The winds of change blow swiftly in the midst of a pandemic, and nowhere could this be more true than the dispute between the Chester Water Authority and City of Chester over a potential sale of the authority's assets.
On Wednesday, Chester City Council adopted a resolution to begin negotiations with three bidders who responded to a request for proposal put out earlier this year: The CWA, Aqua Pennsylvania and American Water Pennsylvania.
On Thursday, the state Department of Community and Economic Development issued an "Emergency Action Plan" for Chester related to Gov. Tom Wolf's April 13 declaration that the city was facing a "fiscal emergency." The plan, among other things, directed the city to continue working with its legal counsel "to formulate positions related to the authority and to city assets" with respect to CWA, but prohibited Chester from selling, leasing, or otherwise monetizing any assets valued at more than $10,000 without DCED approval.
Then on Friday, Delaware County Common Pleas Court judge Spiros Angelos issued an order indicating any sale of CWA assets must be approved not only by the city, but also by Chester and Delaware counties, where the bulk of the authority's customers live.
A long and winding road
Chester City finances have been plummeting since 2011, when it had a year-end balance of more than $8.7 million dollars. By 2014, the city had a deficit of $6.8 million, which had ballooned to more than $23 million by 2016, the last available year for audited financial statements. Actual revenues during that period were also often far lower than budgeted projections.
The DCED emergency plan would cut about $10 million from the city's $55 million budget through hiring freezes, elimination of benefits not legally obligated for terminated or temporarily laid-off employees, limiting discretionary spending and adjusting pension fund payments.
The CWA is not in financial distress, though it did furlough 24 administrative employees Thursday, according to Solicitor Frank Catania. He attributed those furloughs to employees being unable to work remotely and a 10 percent drop in water usage, probably due to shuttered businesses. Catania said those employees will be paid through next Friday and will retain benefits for now, and CWA has offered to help usher them through the unemployment compensation process.
Dating back to 1866, the CWA serves a total of about 200,000 people in the city, in 17 of Delaware County's 49 municipalities and in 16 of Chester County's 73 municipalities.
The CWA board was under the city's sole control until Act 73 of 2012 came into effect. It is now made up of three representatives each from Chester City, Chester County and Delaware County. Approximately 22 percent of CWA's customer base lies in the city, while about 78 percent is located elsewhere in Delaware and Chester counties.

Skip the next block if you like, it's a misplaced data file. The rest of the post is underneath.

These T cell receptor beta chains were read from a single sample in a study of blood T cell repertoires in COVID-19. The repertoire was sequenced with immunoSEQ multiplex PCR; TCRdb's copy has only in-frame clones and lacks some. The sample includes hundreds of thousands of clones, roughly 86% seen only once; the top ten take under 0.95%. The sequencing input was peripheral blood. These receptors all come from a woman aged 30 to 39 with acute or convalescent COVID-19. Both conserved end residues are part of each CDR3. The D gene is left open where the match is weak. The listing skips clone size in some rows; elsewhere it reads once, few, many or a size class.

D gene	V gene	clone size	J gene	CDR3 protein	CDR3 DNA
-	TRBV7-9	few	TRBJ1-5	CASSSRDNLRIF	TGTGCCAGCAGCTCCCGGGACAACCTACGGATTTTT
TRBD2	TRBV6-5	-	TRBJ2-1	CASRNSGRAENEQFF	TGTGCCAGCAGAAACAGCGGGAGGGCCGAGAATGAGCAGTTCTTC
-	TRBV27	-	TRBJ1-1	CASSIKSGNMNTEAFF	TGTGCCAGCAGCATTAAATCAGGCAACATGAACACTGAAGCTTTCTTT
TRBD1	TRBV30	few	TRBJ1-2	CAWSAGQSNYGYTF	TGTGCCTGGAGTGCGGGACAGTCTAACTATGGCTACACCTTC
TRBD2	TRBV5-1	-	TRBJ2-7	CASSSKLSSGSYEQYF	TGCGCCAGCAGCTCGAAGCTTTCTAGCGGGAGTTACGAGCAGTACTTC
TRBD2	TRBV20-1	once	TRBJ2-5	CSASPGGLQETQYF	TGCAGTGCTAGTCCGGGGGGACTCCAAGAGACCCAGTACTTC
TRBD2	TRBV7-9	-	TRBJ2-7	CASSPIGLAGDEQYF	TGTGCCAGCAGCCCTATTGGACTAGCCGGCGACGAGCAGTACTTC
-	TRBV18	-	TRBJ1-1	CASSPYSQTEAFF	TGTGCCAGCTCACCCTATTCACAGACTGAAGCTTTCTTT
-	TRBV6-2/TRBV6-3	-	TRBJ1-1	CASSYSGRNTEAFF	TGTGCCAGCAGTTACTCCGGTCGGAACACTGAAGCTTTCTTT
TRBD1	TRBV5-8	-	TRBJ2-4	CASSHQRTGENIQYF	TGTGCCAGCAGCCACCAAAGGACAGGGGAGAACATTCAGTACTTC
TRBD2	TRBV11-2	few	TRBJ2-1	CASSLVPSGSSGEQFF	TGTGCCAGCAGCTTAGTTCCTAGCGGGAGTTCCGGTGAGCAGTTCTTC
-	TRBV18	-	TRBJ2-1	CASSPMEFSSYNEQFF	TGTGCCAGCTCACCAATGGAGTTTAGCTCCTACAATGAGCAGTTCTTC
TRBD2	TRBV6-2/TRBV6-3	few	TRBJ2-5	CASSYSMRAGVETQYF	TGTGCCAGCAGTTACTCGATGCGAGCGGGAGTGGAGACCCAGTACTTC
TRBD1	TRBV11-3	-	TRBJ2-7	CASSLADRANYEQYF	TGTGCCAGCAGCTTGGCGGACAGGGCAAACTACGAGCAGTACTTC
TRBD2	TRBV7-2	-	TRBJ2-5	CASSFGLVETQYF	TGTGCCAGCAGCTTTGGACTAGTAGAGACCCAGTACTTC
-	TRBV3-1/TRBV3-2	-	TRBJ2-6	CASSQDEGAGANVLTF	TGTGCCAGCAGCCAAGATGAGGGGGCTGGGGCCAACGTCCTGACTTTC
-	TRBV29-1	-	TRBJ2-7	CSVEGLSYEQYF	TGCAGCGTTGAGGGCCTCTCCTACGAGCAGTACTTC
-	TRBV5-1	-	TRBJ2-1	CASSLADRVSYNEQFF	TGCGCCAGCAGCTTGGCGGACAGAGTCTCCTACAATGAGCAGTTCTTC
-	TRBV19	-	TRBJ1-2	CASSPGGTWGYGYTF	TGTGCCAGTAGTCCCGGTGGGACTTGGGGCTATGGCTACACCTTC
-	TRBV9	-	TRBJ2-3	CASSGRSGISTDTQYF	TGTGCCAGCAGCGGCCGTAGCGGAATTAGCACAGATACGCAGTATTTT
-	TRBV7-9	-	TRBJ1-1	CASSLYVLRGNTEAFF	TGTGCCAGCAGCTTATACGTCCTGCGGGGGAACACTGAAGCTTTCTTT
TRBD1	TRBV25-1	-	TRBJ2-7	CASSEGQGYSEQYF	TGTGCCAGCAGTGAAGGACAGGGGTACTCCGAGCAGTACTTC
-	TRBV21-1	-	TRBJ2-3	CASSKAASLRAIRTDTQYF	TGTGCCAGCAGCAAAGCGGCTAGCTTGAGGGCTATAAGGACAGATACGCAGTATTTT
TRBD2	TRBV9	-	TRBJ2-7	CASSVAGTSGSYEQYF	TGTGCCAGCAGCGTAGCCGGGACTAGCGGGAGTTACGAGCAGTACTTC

The dispute over CWA and its assets goes back to 2016, when the DCED hired Econsult Solutions to draft Chester's Act 47 Recovery Plan. The plan required the city to eliminate its budget deficiencies and address its funding deficit or face entering receivership. Chester Mayor Thaddeus Kirkland sent a letter to the CWA after Econsult concluded selling the authority was the only way to reach that goal.
Bryn Mawr-based Aqua America Inc. offered to buy CWA from the city in May 2017 for $320 million, which the CWA board unanimously rejected, finding it would ultimately increase rates for its approximately 42,000 customers.
Shortly thereafter, Chester City officials asserted they had the right to reclaim and transfer the authority's assets or dissolve the authority altogether. CWA officials, wary that litigation with Chester over the ability to transfer assets would be pricey, entered into negotiations with City Council to reach an agreement in March 2018.
That resulted in a proposed settlement unanimously approved by the CWA board to provide $60.2 million to Chester in exchange for city officials agreeing not to raise any claim to terminate or acquire any CWA project for 40 years. The agreement would also protect CWA assets by placing them in trust for that same time period. The authority planned to raise the funds for this deal through a 10-percent rate hike to customers.
Aqua Pennsylvania filed suit, however, alleging the hike would result in $75,000 being directly passed on to its customers with no corresponding benefits.
City Council then approved a resolution to issue a request for proposal to value CWA assets. That prompted CWA to file a trust petition in the Common Pleas Court's Orphan Court Division, as well as a second lawsuit aimed at shutting down the RFP and placing a moratorium on selling the authority to Aqua or any other buyer.